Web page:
Pointers to Improve indexing performance?


(Reddaiah nethi) #1

Hi There,

We are trying to index documents using logstash 2.4.0 to elasticsearch 2.4.0. Currently we are facing performance issue on indexing. 700 MB of data is taking around 30 minutes of time.

We have a 10 node cluster ( 3 D, 3 M, 2 Cl)(Azure VMs) of 56 GB memory(28GB JVM) and 8 cores. Our index is having 3 replicas, and having size of 2 TB.

we have index refresh interval of 1 hour. Also, elastic search config, looks like below. Please provide us some pointers, if we are missing any settings, which actually help indexing.

http.enabled: false

threadpool.bulk.size: 8
threadpool.bulk.queue_size: 1000
bootstrap.memory_lock: true
indices.memory.index_buffer_size : 50%
indices.requests.cache.size: 5%
indices.queries.cache.size: 15%
indices.store.throttle.max_bytes_per_sec : 2gb

Note: We enabled memory lock in windows, but that didn't helped, even though swap memory is being used. as we can see that is being used in elasticHQ plugin.


(Jymit Singh Khondhu) #2

How many primary shards along with these three replicas?
Do you require the index refresh interval to be set at all?


(Christian Dahlqvist) #3

Are you indexing new documents and/or updating existing ones? How large are your bulk requests? How many concurrent indexing threads/processes are you using? Are you allowing Elasticsearch to set the document ID or do you handle this in your application?


(Reddaiah nethi) #4

@JKhondhu 20 Primary Shards, we have set the refresh interval to 1 hour, as we heard, it will degrade the indexing performance, if we have refresh interval set to 1 sec(default).


Single huge index v/s daily or weekly index, which is better?
(Reddaiah nethi) #5

we are indexing new documents, as we are indexing, using logstash, we haven't changes the batch size, which is 125. So bulk requests is also of 125.

using 8 workers. we are setting the dataID. in logstash

here is the logstash config file, and using 8 logstash worker while running logstash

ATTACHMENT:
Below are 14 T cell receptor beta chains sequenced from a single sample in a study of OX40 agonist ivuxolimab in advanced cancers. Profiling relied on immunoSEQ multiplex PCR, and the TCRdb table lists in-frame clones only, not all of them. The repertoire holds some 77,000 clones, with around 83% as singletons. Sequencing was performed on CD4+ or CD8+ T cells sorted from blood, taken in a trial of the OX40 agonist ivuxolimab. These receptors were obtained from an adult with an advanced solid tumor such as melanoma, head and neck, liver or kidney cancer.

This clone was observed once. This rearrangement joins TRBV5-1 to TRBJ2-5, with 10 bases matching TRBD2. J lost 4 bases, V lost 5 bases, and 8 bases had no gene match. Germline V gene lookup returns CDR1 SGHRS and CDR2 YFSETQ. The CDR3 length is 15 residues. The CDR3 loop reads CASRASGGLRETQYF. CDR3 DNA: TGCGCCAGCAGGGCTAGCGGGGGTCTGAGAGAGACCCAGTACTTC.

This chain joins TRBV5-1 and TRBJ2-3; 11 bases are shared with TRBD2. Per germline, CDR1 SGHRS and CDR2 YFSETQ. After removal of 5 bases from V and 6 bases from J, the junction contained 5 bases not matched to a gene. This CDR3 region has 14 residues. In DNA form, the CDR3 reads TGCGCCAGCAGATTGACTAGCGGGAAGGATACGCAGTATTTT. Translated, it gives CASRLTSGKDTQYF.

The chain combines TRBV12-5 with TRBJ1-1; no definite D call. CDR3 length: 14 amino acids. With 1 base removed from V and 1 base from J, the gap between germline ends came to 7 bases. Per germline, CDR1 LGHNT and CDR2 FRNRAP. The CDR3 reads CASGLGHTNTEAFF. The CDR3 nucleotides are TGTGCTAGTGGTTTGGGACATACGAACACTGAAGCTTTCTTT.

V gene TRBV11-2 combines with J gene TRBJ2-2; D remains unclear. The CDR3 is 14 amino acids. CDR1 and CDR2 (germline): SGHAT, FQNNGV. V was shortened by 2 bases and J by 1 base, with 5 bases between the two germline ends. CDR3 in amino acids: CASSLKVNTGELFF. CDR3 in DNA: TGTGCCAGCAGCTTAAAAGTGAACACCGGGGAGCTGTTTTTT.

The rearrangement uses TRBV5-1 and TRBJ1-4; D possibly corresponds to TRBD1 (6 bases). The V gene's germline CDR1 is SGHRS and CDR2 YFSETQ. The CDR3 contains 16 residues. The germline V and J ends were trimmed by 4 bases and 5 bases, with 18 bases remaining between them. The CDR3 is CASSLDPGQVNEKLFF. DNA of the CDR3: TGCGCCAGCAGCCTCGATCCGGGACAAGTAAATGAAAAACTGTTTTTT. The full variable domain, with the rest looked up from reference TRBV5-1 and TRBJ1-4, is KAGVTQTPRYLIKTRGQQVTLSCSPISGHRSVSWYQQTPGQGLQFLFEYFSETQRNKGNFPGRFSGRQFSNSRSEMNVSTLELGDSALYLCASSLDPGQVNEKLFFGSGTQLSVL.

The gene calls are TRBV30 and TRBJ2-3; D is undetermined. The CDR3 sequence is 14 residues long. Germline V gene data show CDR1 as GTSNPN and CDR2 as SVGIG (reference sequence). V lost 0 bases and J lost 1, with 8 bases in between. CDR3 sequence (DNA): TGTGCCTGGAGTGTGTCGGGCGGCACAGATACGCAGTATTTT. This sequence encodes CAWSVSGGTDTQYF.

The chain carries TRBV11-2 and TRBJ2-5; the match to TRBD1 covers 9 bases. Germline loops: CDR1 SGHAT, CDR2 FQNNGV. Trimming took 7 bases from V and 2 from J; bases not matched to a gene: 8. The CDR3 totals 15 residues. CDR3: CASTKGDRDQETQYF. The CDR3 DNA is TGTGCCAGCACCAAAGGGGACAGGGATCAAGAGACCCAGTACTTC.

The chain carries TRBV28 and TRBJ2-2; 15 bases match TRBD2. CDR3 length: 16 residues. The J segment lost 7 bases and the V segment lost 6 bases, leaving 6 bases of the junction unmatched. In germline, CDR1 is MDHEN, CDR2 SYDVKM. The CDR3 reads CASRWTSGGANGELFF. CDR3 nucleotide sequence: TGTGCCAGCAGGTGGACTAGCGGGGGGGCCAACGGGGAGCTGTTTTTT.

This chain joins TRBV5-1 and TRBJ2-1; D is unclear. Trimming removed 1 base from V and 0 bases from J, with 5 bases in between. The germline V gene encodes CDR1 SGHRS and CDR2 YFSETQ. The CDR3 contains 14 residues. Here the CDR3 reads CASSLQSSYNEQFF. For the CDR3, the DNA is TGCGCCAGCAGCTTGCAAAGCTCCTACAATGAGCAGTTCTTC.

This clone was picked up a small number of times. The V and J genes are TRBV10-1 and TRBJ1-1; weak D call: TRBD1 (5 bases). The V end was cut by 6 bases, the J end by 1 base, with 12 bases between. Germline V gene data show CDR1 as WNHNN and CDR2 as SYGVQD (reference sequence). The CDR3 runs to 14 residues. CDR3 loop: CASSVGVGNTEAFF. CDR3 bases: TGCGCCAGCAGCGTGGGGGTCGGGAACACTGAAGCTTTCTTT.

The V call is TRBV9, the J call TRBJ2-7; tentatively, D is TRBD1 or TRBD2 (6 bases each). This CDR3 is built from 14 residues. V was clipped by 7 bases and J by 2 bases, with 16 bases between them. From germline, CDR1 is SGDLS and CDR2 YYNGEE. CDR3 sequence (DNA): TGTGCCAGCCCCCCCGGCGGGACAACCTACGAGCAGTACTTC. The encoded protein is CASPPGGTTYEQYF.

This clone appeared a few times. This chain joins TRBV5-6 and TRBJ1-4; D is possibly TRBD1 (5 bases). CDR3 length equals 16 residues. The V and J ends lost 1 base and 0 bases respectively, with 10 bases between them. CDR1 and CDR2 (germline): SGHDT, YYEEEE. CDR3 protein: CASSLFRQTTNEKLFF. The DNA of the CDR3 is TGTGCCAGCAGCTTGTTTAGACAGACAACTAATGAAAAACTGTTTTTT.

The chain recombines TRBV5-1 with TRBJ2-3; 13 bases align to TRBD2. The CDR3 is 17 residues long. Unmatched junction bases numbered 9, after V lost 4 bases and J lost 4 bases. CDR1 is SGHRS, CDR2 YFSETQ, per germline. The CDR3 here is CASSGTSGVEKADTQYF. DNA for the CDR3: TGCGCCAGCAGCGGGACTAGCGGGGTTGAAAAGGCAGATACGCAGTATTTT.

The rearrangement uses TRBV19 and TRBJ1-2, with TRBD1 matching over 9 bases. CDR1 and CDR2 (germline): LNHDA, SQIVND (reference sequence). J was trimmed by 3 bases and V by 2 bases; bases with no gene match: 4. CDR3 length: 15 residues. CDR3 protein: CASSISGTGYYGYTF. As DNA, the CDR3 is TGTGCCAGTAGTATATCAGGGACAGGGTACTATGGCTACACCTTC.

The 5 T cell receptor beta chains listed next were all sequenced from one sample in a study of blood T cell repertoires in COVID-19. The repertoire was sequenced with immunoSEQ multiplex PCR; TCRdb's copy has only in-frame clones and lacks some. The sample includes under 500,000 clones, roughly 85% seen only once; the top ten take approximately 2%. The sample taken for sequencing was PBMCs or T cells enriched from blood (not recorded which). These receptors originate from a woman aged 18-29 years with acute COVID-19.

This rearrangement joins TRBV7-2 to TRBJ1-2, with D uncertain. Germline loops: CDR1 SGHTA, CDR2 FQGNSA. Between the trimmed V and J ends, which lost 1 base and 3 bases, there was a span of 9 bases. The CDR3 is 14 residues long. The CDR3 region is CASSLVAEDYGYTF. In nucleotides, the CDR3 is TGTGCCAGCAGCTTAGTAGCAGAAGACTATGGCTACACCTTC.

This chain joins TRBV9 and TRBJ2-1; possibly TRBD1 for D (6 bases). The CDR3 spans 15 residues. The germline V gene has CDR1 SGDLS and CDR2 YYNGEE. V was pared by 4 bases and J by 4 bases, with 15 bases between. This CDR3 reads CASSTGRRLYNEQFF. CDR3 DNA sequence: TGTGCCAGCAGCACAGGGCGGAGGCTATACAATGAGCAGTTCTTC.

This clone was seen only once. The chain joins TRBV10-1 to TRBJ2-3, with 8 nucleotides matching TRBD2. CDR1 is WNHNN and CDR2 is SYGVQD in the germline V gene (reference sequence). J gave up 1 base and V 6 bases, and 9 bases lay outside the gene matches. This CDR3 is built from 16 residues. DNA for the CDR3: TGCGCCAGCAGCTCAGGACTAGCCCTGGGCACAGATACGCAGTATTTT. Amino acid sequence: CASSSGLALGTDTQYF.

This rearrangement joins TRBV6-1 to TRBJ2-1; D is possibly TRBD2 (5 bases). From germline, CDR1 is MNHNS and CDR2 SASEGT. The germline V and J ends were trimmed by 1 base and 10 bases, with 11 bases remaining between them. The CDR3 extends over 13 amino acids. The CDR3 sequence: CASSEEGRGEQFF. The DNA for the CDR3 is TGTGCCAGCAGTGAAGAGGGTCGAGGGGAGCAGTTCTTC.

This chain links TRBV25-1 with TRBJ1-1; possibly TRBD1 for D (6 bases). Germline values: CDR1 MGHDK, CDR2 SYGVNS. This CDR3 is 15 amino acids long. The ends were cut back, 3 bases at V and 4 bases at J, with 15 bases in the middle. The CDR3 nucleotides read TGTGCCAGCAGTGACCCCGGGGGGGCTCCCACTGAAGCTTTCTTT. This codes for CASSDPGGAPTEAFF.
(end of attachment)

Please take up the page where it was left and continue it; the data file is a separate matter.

input
{
file
{
path => ["G:/CustomEvent/*.json"]
start_position => "beginning"
codec => json
ignore_older => 0
sincedb_path => "G:/Sincedb/CustomEvent/customevent.sincedb"
}

}
filter {
grok {
match => {
path => "%{GREEDYDATA:folderpath}/%{GREEDYDATA:filename}.json"
}
}}

output
{
elasticsearch {
action => "index"
hosts => ["10.158.36.209"]
codec => json
index => "customevent_catchup012017"
document_type => "dailyaggregate"
document_id => "%{dataid}"
workers => 8
}
file
{
codec => line {
format => ""
}
path => ["G:/CustomEvent/%{filename}.txt"]
}
}


(Christian Dahlqvist) #6

As you are explicitly setting the document id instead of letting Elasticsearch assign it, each index operation is treated as an update as Elasticsearch must check if the document already exists. Depending on how you create this identifier it can have a significant impact on indexing performance. If chosen poorly, like e.g. a random UUID, indexing performance will degrade as the shards grow in size and more segments need to be checked for every document indexed.

As you have immutable documents you will probably benefit from switching to time-based indices as this makes it easier to control the shard size and prevent it from continuously increasing over time. It also makes managing retention of data much easier and efficient as whole indices can simply be dropped rather than having to delete individual documents.


(system) #7

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